Library of the University of Amsterdam (Potgieterzaal C0.01). Title: "Understanding Responsive Regulation’s Influence".
|Date||8 October 2012|
|Room||Library of the University of Amsterdam - Potgieterzaal C0.01|
Although responsive regulation includes much more than the enforcement pyramid, it is the pyramid that has received most attention from academics and practitioners. This is despite the fact that the implementation of the strategy of gradual escalation has proved challenging in many respects. Why has the enforcement pyramid been so attractive? Apart from its scholarly and policy usefulness, this paper suggests it appeals to practitioners because it provides a theoretical endorsement of the professional autonomy to which practitioners aspire. It was and is still appealing to scholars because it provides a practical means to improve regulation which is congruent with the dominant neoliberal reflex to depoliticize the regulation of capitalist economies. All in all, because responsive regulation has very largely been reduced to the enforcement pyramid, the literature has neglected the normative issues surrounding the regulation of capitalist economies that were central to Ayres and Braithwaite.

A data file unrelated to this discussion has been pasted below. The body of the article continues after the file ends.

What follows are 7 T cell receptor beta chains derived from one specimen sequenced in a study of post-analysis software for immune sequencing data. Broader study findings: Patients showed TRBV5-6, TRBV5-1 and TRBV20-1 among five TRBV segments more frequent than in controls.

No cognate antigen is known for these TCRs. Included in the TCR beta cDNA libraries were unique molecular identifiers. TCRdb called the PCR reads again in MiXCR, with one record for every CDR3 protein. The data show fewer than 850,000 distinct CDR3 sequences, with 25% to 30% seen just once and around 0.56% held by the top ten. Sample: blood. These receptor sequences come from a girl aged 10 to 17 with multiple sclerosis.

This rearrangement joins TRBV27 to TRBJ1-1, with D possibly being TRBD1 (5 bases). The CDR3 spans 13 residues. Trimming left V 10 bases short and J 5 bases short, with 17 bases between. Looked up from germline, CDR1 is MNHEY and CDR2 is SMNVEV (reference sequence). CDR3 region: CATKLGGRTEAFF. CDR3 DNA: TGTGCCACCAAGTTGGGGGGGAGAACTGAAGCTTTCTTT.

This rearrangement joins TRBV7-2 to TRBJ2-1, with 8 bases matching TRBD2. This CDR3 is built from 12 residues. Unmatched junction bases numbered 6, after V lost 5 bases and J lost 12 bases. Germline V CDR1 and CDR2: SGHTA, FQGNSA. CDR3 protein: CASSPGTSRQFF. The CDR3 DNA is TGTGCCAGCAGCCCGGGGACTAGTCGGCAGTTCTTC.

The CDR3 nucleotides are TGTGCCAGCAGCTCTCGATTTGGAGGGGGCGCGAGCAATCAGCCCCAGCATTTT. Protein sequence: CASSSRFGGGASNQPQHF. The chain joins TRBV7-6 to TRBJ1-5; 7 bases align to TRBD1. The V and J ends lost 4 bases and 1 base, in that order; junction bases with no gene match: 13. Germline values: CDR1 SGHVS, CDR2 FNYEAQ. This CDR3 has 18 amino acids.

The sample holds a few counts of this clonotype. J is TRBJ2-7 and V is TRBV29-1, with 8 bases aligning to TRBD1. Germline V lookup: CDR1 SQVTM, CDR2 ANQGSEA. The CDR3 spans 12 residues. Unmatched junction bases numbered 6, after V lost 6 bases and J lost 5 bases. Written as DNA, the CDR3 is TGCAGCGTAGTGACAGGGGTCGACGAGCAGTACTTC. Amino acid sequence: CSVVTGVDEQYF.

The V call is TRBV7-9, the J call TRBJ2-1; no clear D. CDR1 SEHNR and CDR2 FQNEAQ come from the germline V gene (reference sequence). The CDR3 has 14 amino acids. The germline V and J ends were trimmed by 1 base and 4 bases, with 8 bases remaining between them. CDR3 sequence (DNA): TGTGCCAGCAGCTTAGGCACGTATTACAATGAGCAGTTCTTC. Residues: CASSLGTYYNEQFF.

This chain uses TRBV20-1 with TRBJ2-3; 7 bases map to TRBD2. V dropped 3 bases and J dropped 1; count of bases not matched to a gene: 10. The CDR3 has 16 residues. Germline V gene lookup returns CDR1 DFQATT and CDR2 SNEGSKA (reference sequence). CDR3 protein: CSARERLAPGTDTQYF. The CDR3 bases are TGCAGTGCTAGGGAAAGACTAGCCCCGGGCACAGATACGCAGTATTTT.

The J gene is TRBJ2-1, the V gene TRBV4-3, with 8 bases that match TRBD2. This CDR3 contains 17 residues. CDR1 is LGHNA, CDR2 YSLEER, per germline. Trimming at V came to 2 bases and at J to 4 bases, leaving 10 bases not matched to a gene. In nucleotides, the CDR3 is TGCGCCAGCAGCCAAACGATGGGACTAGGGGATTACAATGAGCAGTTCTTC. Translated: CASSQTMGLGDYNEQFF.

The paper Dr. Peter Mascini will present at the Enforcement and Compliance seminar, entitled "Why was the enforcement pyramid so influential? And what price was paid?," has been accepted for publication in the forthcoming special issue of Regulation & Governance: "Twenty Years of Responsive Regulation: An Appreciation and Appraisal."
Dr. Peter Mascini works as associate professor in the sociology department of the faculty of social sciences at the Erasmus University of Rotterdam (EUR), The Netherlands. He teaches in the Sociology bachelor program as well as in the Labor, Organization, and Management Master program. His research focuses on the legitimization, enforcement and implementation of policies in different domains like health and safety, crime fighting, and migration. Mascini primarily assesses the tenability of assumptions underlying specific policy measures. His list of publications can be found at his home page.